Warby Parker’s Prescription Checker Lets Buyers Skip A Trip To The Eye Doctor

Warby Parker’s Prescription Checker Lets Buyers Skip A Trip To The Eye Doctor
Design

The eyewear brand is developing an app that will determine if there have been any changes in your prescription before ordering a new pair of glasses

Anna Johansson
  • 31 may 2017

Warby Parker is the rapidly growing startup that’s taken the eyewear world by storm. It has unique frame styles, including prescription lenses for a price many people can afford. Though they have brick-and-mortar retail locations, most of their business is still located online. Buyers just need to submit their prescription and their new glasses will be shipped right to their door.

Now, Warby Parker wants to add a brand new level of convenience to the table by cutting out the middleman. Rather than going to the optometrist to check your prescription regularly, they’ve developed a new app that will do it for you. The Prescription Check app is still in the testing phase, but here are the basics: You’ll use both your phone and your computer to run a series of eye tests. The whole process takes about 20 minutes, and then a doctor will review the results online. The physician will check that the estimated prescription is correct, and then they’ll confirm your glasses order.

“We’ve been exploring vision technology for a long time” a Warby Parker spokesperson told Tech Crunch in an interview. “We weren’t able to find existing technology with a user experience that met our standards so we decided to build it ourselves.”

This app would be revolutionary for Warby Parker’s business. Right now, the only products that people can purchase on impulse are basic reading glasses and sunglasses. They have to cross their fingers and hope that people will bring their prescription back to their online store or one of the 50 retail locations throughout the country. Otherwise, they’ll purchase their frames from the convenience of the eye doctor. When consumers can get their prescription immediately, they can make impulse decisions, thus increasing Warby Parker’s sales.

It’s an ingenious sales strategy, and if the app is successful, Warby Parker won’t be the only company to take advantage of it. Other eye-glass makers will jump on this idea if the technology isn’t patented first.

There are some limitations to this technology, however. It’s only for those between the ages of 18 and 40. When your eyes are still developing, like children’s eyes, or when you age, your eye needs become more complex. Right now, the app isn’t able to fully assess the needs of those beyond this age range.

The other limitation is that it can’t get you a new prescription. It will only confirm that your current prescription is still correct before you can order your glasses. If your eyes have changed, you’ll have to go in to the optometrist for a new prescription. Warby Parker still advises that you get regular eye exams, however, to ensure that you haven’t developed any eye conditions.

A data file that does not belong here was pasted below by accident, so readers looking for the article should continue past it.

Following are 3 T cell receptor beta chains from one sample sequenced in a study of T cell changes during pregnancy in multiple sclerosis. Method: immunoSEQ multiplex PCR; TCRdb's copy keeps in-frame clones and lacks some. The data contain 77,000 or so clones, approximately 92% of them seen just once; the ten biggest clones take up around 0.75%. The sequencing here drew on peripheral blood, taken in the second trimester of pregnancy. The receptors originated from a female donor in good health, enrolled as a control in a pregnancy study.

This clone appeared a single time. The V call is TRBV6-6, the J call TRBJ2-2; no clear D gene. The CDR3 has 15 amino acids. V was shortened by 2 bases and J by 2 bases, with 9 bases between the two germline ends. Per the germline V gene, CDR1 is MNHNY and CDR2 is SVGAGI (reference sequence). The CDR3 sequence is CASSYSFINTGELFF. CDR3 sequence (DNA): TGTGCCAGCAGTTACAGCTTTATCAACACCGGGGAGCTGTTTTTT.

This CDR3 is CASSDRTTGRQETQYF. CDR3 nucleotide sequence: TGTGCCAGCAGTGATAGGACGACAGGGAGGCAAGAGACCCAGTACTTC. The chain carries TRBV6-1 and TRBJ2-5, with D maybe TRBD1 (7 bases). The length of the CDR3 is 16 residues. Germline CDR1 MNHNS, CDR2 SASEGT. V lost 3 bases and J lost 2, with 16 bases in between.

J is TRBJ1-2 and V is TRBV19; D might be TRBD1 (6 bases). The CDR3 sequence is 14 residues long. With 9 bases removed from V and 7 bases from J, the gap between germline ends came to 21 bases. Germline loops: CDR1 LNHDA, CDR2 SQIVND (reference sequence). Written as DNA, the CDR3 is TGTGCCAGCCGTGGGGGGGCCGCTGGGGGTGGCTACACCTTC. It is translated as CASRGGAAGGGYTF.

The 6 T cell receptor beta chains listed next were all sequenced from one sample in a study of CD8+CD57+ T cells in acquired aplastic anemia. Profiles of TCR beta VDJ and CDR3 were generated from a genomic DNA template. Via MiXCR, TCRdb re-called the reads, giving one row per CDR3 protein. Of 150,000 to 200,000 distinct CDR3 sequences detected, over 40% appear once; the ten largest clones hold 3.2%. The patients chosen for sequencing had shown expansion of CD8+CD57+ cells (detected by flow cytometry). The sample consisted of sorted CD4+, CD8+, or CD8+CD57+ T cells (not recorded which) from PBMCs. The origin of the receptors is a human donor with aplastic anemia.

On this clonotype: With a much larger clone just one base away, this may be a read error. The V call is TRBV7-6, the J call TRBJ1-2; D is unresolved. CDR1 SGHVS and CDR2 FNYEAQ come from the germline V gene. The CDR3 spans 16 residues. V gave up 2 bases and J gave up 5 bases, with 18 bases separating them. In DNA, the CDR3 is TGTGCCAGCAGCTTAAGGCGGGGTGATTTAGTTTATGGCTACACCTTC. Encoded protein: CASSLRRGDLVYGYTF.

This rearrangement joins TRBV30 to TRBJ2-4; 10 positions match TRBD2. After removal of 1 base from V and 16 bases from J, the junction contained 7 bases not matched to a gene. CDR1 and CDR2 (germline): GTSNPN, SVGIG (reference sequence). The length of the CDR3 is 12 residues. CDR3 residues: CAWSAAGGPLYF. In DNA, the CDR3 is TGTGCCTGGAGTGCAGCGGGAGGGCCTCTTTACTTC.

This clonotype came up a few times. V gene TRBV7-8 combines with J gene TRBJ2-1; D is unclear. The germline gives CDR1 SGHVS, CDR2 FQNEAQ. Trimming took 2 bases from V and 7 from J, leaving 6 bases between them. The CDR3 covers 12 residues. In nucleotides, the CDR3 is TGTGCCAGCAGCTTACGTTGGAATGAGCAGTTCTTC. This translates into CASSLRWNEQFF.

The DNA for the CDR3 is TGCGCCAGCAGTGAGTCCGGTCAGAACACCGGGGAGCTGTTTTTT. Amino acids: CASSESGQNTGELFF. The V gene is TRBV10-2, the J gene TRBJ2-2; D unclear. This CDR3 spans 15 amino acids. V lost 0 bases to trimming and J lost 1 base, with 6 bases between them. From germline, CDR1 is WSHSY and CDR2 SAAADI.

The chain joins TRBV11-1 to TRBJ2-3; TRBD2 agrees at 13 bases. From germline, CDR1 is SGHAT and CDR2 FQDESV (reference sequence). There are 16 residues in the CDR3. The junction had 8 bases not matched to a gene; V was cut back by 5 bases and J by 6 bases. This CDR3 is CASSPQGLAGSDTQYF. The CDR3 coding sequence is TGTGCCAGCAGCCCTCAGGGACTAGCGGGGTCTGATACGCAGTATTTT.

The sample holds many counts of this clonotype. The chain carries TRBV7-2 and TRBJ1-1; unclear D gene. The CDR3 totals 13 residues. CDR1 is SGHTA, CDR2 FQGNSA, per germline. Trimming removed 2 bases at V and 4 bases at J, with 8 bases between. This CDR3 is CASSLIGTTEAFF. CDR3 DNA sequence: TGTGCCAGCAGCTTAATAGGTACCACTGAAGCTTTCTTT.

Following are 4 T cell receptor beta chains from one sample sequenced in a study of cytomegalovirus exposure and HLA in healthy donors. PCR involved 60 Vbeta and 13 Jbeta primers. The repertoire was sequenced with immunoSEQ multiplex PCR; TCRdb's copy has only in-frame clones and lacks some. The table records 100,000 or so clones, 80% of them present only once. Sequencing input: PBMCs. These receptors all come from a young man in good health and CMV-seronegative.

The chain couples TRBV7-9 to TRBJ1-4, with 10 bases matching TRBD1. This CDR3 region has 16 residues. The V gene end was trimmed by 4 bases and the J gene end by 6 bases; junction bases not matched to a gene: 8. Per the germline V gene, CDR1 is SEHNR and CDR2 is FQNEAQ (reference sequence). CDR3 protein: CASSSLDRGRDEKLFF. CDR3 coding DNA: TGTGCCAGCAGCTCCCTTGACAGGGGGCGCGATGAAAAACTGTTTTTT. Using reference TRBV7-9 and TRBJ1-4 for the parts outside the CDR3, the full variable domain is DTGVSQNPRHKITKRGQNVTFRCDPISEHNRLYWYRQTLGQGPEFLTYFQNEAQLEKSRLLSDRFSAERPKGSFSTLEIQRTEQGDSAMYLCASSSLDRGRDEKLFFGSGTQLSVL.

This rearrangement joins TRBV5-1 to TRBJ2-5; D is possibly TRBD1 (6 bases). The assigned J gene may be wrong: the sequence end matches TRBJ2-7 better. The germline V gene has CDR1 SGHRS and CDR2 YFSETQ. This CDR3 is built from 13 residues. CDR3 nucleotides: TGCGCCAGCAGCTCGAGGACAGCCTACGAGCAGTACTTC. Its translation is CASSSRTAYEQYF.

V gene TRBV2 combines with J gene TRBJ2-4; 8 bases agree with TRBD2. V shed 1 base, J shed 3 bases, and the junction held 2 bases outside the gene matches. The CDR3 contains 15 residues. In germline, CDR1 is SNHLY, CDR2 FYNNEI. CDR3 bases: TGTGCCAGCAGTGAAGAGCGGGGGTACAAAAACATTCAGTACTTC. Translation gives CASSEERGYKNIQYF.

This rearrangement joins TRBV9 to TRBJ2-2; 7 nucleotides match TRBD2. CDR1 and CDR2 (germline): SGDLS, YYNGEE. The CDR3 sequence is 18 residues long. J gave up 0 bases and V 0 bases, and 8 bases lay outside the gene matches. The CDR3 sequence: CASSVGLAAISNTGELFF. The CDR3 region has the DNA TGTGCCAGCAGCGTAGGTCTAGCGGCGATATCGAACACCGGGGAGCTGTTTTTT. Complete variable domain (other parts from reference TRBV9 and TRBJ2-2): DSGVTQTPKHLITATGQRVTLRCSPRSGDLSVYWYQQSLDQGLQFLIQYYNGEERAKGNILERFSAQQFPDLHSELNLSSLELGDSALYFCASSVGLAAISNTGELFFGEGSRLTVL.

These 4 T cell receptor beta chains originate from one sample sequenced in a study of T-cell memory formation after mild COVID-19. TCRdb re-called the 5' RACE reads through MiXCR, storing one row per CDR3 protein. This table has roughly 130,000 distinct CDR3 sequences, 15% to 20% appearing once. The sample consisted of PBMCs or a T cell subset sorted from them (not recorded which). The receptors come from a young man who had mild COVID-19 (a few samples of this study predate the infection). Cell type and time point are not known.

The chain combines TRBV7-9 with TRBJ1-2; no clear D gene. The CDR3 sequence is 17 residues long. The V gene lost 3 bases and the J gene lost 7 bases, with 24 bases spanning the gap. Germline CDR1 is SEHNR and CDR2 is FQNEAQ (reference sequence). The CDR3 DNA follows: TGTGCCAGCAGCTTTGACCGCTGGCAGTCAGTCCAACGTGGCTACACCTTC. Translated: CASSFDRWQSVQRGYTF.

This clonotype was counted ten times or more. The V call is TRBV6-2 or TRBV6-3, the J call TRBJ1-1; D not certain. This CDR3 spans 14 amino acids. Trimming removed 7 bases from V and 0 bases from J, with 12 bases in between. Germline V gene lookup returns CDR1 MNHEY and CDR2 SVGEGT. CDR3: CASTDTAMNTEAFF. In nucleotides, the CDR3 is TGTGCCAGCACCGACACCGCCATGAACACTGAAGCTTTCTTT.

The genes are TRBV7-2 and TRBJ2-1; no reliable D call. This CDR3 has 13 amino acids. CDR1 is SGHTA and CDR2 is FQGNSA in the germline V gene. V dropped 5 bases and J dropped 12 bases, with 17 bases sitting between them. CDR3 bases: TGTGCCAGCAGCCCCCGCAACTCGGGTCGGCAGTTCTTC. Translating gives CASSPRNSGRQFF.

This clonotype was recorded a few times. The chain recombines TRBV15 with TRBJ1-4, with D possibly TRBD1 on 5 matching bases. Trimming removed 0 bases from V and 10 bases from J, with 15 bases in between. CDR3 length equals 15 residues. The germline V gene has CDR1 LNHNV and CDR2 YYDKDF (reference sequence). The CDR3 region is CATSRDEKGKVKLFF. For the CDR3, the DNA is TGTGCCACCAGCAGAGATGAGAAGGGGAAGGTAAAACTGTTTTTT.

“Prescription Check is not a comprehensive eye health exam and it isn’t meant to replace visits to your eye doctor,” warns the Warby Parker website. “It’s important to also get your eye health examined even if you aren’t experiencing any vision problems, so please follow the advice of your doctor. Good to keep those peepers in check :-)”

Thanks to federal regulations and pushback from certified eye doctors, Warby Parker probably won’t develop a fully comprehensive eye exam app. A major competitor called Opternative, which has raised more than $9.5 million and has been running testing for three years already, has received a lot of resistance from eye physicians looking to preserve their businesses. Prescription Check has learned from these mistakes. That’s why they’re only developing an app that can confirm your prescription rather than giving you a new one.

Getting this prescription right is very important for one’s health, and federal organizations aren’t sure they’re willing to approve a comprehensive eye exam app.

“When patients rely on an app for an eyeglass or contact lens prescription, they can receive inaccurate or misleading information and potentially delay essential sight saving treatment. An online eye test does not completely cover any one of the 12 components of a regular in-person, comprehensive eye exam,” the American Optometric Association said to Business Insider. “Touting virtual technologies that are not proven and subvert care sets us all back.”

Testing has begun for this age group in New York, California, Virginia, and Florida. If this round of testing is successful, they’ll release the product to a wider spectrum of individuals. We’ll see if Warby Parker’s approach to app-driven eye exams is more effective than past apps that have received a lot of resistance from regulators.

Warby Parker

Warby Parker is the rapidly growing startup that’s taken the eyewear world by storm. It has unique frame styles, including prescription lenses for a price many people can afford. Though they have brick-and-mortar retail locations, most of their business is still located online. Buyers just need to submit their prescription and their new glasses will be shipped right to their door.

+app
+Design
+glasses
+Health
+retail
+technology
+Warby Parker

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